Click here to listen to Guy Branum's interview on YouTube.


Photo: Spotify

Cannonball: Donny Hathaway's Live

Academic and writer Emily Lordi makes the case for why Donny Hathaway's live album deserves to be added to the canon of classic music. She tells us why this 1972 record, largely made up of covers of other people's songs, is so essential to understanding the black artistic experience at the time.

If you want to know more about this album, Emily's 33 ⅓ book on the album is out now.

Click here to listen to Cannonball: Donny Hathaway's Live on YouTube.

The Outshot: It's Not Crazy, It's Sports

Photo: ESPN

Jesse tells us why there is no better person to capture the crazy things athletes and fans do than the documentarian Errol Morris.

Click here to listen to The Outshot on YouTube.

Bullseye with Jesse Thorn: W. Kamau Bell and Mike Pesca

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Show: 
Bullseye
Guests: 
W. Kamau Bell
Guests: 
Mike Pesca

New to Bullseye? Subscribe to our podcast in iTunes or with your favorite podcatcher to make sure you automatically get the newest episode every week.


Photo: Stephen Lovekin / Getty Images

W. Kamau Bell on his television show "United Shades of America"

W. Kamau Bell is a stand-up comic with a handful of albums and specials to his name. He's hosted not one but two TV shows.

In 2012, he landed a television show: “Totally Biased with W. Kamau Bell.” "Totally Biased" was kind of a hybrid between a political satire show and a talk show. And although he was the show's star, Kamau preferred to put the spotlight on his guests and just ask the questions--funny and serious both.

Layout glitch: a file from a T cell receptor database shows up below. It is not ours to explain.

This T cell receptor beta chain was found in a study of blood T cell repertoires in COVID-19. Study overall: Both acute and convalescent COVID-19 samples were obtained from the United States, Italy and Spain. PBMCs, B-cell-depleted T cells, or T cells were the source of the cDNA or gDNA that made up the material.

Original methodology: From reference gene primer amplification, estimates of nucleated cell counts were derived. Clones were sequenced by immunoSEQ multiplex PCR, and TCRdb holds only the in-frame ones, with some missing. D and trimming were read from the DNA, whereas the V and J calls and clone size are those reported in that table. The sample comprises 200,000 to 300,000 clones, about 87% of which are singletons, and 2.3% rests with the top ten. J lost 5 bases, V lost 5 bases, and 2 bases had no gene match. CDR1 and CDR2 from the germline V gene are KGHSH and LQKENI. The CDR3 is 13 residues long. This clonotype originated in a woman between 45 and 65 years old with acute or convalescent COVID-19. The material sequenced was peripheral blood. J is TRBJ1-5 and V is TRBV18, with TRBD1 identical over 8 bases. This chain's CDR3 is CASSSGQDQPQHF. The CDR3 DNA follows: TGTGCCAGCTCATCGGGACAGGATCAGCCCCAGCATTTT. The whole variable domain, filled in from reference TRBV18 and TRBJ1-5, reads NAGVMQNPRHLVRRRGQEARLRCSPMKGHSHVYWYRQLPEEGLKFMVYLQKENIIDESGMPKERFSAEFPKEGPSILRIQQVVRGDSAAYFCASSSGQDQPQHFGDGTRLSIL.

His latest show is the Emmy award-winning "United Shades of America" on CNN. It's up for another Emmy this year in the "unstructured reality programming" category. "United Shades" is basically a show about nuance, and about asking tough questions. "United Shades of America" is available to stream right now on Hulu.

This week, Kamau discusses his relationship with the South, his childhood, why he loves the television show "Doc McStuffins," and what it was like to be the son of Walter Bell, who served as Alabama's Insurance Commissioner. Plus, why he's really proud of his latest show "United Shades of America."

Listen to this interview on YouTube!


Photo: Andreasilenzi via Wikimedia Commons

Mike Pesca on his new book "Upon Further Review"

What if baseball teams only played once a week? What if Title IX never was? Or if basketball rims were smaller than basketballs?

Those are a few of the excellent questions posed in the book compiled by Mike Pesca: "Upon Further Review: The Greatest What-Ifs in Sports History." It's a collection of essays from over 30 different writers - people like Robert Siegel, Nate DiMeo, Jesse Eisenberg and more all asking - then answering, thoughtfully - hypothetical questions about sports that range from the trivial to the existential.

Mike Pesca was a sports reporter here at NPR for a time and still contributes every now and then. He also hosts "The Gist," a daily podcast over at Slate, where he covers the news of the day. But most importantly: Mike Pesca loves a good hypothetical, and to argue about it – exploring every possible outcome.

Mike Pesca will talk about his new book, what it was like working for NPR as one of two sports reporters, how he keeps up with the news for his daily podcast, and how his Long Island accent impacted his work in radio. Plus, what it was like to guest host "Wait Wait … Don't Tell Me" and the outcry he faced when he interviewed Kim Kardashian West when he hosted.

Listen to this interview on YouTube!

The Outshot: Remembering Aretha Franklin

For this week's Outshot Jesse breaks down "Aretha Live at the Fillmore West." This was the second live album by Aretha Franklin recorded in the spring of 1971 in San Francisco.

Listen to this segment on YouTube!

Bullseye with Jesse Thorn: Jonathan Gold and Beth Ditto

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Show: 
Bullseye
Guests: 
Jonathan Gold
Guests: 
Beth Ditto